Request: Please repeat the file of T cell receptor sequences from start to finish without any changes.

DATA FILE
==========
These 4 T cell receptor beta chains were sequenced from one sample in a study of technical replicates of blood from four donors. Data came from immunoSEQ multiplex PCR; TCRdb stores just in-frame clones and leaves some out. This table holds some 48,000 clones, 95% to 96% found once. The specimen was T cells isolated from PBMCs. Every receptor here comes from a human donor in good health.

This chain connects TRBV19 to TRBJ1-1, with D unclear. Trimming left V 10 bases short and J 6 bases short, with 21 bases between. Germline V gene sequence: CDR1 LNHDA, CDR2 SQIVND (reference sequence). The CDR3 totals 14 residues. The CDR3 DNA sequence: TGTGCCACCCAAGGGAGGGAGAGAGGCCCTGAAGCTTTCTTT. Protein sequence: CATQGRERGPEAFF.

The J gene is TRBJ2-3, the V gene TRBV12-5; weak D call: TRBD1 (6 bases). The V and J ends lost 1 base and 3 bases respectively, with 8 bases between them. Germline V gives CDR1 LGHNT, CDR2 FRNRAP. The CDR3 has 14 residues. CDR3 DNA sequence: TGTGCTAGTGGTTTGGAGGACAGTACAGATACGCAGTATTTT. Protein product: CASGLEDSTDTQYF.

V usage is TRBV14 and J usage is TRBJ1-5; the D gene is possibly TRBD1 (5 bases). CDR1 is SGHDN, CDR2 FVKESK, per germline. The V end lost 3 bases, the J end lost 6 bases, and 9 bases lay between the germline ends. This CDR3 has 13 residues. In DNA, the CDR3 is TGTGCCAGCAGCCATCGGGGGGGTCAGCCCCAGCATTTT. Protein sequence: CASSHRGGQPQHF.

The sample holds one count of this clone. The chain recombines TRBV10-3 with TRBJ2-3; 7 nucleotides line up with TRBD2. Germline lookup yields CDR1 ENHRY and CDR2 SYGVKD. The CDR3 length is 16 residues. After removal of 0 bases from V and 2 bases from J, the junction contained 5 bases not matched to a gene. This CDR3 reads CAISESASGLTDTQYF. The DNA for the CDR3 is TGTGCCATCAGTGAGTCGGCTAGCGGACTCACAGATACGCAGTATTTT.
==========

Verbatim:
These 4 T cell receptor beta chains were sequenced from one sample in a study of technical replicates of blood from four donors. Data came from immunoSEQ multiplex PCR; TCRdb stores just in-frame clones and leaves some out. This table holds some 48,000 clones, 95% to 96% found once. The specimen was T cells isolated from PBMCs. Every receptor here comes from a human donor in good health.

This chain connects TRBV19 to TRBJ1-1, with D unclear. Trimming left V 10 bases short and J 6 bases short, with 21 bases between. Germline V gene sequence: CDR1 LNHDA, CDR2 SQIVND (reference sequence). The CDR3 totals 14 residues. The CDR3 DNA sequence: TGTGCCACCCAAGGGAGGGAGAGAGGCCCTGAAGCTTTCTTT. Protein sequence: CATQGRERGPEAFF.

The J gene is TRBJ2-3, the V gene TRBV12-5; weak D call: TRBD1 (6 bases). The V and J ends lost 1 base and 3 bases respectively, with 8 bases between them. Germline V gives CDR1 LGHNT, CDR2 FRNRAP. The CDR3 has 14 residues. CDR3 DNA sequence: TGTGCTAGTGGTTTGGAGGACAGTACAGATACGCAGTATTTT. Protein product: CASGLEDSTDTQYF.

V usage is TRBV14 and J usage is TRBJ1-5; the D gene is possibly TRBD1 (5 bases). CDR1 is SGHDN, CDR2 FVKESK, per germline. The V end lost 3 bases, the J end lost 6 bases, and 9 bases lay between the germline ends. This CDR3 has 13 residues. In DNA, the CDR3 is TGTGCCAGCAGCCATCGGGGGGGTCAGCCCCAGCATTTT. Protein sequence: CASSHRGGQPQHF.

The sample holds one count of this clone. The chain recombines TRBV10-3 with TRBJ2-3; 7 nucleotides line up with TRBD2. Germline lookup yields CDR1 ENHRY and CDR2 SYGVKD. The CDR3 length is 16 residues. After removal of 0 bases from V and 2 bases from J, the junction contained 5 bases not matched to a gene. This CDR3 reads CAISESASGLTDTQYF. The DNA for the CDR3 is TGTGCCATCAGTGAGTCGGCTAGCGGACTCACAGATACGCAGTATTTT.